This whole discussion doesn't even include Randy Gregory who is facing an indefinite suspension. The Dallas Cowboys sound optimistic about his potential to play this offseason, but he remains a big unknown. If he's available, he'll be on the roster.

Maliek Collins, Antwaun Woods, Defensive Tackle

Dallas Cowboys' Defensive Tackles Maliek Collins and Antwaun Woods

Defensive Tackle

After years of begging for the Dallas Cowboys to invest in the interior defensive line, the Cowboys brought in a defensive tackle with 1-tech and 3-tech ability in free agency in Christian Covington. Then in the NFL Draft, they spent their top pick in the draft on Trysten Hill in the second round.

On the interior, the Cowboys have four players in Antwaun Woods, Christian Covington, Maliek Collins and Trysten Hill who will be really good for team in 2019.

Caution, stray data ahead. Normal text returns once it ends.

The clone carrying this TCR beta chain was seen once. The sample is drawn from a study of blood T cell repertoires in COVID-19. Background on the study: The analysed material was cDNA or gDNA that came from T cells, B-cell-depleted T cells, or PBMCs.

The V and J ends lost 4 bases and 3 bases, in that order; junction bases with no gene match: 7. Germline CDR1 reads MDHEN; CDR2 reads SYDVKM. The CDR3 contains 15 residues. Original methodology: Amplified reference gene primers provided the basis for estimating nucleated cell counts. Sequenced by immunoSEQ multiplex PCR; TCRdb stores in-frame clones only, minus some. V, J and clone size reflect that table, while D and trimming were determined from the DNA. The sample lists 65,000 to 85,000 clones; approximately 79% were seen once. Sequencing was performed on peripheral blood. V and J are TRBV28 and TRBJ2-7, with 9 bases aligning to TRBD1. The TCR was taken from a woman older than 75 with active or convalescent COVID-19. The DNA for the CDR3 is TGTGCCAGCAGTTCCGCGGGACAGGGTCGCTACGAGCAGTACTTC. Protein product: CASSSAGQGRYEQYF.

Antwaun Woods was an incredible find off of the Tennessee Titans practice squad. In 2018, Woods started 15 games for the Dallas Cowboys as their 1-technique defensive tackle. Only DeMarcus Lawrence and Tyrone Crawford played more defensive snaps along the defensive line than Woods in 2018.

Woods partner in the 1-technique defensive tackle rotation is former Houston Texans 3-4 Defensive End Christian Covington. Covington brings similar size to the position as Woods, but can also play some 3-technique as well. He had 3.5 sacks, four tackles for loss, and eight quarterback hits for the Texans.

Woods and Covington should provide a nice pairing at the 1-technique, which will allow Maliek Collins to play his more natural 3-technique role.